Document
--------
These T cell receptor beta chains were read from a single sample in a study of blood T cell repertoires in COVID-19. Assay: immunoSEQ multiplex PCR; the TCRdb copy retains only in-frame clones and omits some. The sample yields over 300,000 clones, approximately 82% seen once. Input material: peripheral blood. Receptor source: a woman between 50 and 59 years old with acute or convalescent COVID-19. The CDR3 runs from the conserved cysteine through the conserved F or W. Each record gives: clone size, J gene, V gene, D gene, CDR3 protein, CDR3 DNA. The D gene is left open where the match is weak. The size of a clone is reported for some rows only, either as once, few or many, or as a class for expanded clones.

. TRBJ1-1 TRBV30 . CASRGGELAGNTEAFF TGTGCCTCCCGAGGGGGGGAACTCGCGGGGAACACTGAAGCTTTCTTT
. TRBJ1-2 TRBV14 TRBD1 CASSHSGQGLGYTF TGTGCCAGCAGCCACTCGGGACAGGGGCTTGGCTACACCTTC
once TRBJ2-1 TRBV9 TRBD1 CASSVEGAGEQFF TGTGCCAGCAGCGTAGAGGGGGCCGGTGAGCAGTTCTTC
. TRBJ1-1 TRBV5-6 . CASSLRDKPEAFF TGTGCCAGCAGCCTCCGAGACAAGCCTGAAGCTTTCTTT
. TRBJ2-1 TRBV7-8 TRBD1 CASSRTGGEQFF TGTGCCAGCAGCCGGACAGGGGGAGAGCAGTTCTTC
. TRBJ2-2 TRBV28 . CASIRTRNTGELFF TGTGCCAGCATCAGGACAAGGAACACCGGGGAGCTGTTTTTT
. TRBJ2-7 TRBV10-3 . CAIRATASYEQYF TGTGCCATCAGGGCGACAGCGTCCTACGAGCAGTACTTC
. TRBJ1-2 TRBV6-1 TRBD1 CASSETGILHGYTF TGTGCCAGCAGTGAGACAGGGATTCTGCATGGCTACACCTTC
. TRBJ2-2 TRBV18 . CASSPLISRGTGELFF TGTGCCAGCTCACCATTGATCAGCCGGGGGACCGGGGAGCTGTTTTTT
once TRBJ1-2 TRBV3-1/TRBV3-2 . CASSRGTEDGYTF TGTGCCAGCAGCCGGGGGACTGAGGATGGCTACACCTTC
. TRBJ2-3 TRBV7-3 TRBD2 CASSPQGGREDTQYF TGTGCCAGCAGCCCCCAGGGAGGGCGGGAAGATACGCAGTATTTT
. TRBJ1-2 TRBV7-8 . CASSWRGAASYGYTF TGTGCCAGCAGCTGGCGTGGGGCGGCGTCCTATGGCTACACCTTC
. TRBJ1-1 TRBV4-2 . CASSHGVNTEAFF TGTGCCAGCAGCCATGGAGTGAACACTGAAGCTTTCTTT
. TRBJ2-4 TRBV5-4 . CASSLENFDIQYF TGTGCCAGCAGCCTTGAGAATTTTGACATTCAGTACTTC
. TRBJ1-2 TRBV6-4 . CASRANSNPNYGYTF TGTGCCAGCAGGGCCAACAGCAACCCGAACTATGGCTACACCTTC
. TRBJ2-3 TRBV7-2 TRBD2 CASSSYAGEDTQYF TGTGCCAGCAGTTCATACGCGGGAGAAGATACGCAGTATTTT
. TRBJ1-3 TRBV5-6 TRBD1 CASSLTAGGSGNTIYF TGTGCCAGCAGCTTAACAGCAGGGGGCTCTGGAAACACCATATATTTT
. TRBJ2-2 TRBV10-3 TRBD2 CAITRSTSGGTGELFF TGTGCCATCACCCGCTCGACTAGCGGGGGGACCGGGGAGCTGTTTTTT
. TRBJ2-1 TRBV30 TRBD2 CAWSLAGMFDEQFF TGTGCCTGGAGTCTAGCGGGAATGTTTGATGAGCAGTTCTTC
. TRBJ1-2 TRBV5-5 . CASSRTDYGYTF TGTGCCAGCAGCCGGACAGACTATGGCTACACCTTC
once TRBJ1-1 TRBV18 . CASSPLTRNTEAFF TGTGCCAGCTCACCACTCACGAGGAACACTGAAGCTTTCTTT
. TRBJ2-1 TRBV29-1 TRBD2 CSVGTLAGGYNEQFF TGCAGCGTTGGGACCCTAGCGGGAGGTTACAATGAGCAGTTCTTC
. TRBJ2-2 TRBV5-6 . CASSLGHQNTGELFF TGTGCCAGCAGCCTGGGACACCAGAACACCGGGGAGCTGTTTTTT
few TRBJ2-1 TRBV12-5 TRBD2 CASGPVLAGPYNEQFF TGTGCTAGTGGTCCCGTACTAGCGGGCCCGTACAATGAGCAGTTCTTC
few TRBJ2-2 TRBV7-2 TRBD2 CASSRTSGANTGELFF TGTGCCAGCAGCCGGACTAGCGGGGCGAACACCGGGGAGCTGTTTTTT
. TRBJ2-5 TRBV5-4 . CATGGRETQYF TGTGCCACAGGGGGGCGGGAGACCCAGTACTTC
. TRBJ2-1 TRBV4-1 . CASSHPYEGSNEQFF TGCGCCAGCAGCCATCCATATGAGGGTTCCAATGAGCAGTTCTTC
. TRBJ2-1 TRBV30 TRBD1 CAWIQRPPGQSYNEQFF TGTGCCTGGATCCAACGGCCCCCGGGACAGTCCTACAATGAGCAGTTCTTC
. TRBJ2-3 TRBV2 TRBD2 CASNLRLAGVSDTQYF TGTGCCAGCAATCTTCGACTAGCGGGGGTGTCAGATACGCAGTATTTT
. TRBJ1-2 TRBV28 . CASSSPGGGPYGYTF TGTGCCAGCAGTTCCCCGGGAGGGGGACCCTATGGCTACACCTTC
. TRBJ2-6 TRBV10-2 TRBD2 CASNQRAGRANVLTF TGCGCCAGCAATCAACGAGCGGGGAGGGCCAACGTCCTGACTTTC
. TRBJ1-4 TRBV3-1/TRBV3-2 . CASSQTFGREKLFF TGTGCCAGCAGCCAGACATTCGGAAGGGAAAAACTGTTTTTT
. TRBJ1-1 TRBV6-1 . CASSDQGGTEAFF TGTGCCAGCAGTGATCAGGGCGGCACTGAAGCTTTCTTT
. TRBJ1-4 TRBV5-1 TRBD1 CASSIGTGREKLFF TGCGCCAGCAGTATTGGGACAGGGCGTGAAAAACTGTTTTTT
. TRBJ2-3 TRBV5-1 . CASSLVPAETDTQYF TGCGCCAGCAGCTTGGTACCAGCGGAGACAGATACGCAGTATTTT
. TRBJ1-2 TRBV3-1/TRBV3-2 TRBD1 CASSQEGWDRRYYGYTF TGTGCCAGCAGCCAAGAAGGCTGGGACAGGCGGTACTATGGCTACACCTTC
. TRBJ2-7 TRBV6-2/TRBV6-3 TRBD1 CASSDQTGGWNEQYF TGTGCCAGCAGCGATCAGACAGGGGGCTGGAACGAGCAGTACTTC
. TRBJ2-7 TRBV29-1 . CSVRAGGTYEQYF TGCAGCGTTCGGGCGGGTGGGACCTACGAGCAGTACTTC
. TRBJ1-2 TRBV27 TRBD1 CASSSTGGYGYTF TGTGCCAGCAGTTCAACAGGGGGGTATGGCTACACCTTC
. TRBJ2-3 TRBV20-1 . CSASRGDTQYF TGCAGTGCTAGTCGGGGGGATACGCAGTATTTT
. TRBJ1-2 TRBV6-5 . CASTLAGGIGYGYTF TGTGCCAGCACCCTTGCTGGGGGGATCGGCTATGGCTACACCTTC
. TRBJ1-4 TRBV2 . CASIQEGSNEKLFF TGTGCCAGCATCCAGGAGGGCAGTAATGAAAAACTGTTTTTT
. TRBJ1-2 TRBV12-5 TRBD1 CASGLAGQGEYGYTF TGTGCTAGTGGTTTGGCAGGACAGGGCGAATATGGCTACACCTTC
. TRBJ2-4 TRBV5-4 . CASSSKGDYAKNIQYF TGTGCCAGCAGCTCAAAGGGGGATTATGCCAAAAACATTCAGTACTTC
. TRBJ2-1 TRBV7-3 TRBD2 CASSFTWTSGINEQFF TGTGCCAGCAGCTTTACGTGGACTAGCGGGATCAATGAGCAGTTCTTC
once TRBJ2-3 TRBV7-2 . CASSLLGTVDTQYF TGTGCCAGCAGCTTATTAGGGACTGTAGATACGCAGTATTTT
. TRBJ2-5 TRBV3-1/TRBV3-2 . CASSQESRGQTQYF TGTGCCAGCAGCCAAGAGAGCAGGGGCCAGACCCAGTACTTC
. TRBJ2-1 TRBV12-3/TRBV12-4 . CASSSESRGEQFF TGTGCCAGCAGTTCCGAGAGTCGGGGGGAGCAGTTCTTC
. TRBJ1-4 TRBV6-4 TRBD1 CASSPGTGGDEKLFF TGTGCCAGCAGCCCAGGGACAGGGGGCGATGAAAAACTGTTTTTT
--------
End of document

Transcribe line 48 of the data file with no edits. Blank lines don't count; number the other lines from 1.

. TRBJ2-5 TRBV3-1/TRBV3-2 . CASSQESRGQTQYF TGTGCCAGCAGCCAAGAGAGCAGGGGCCAGACCCAGTACTTC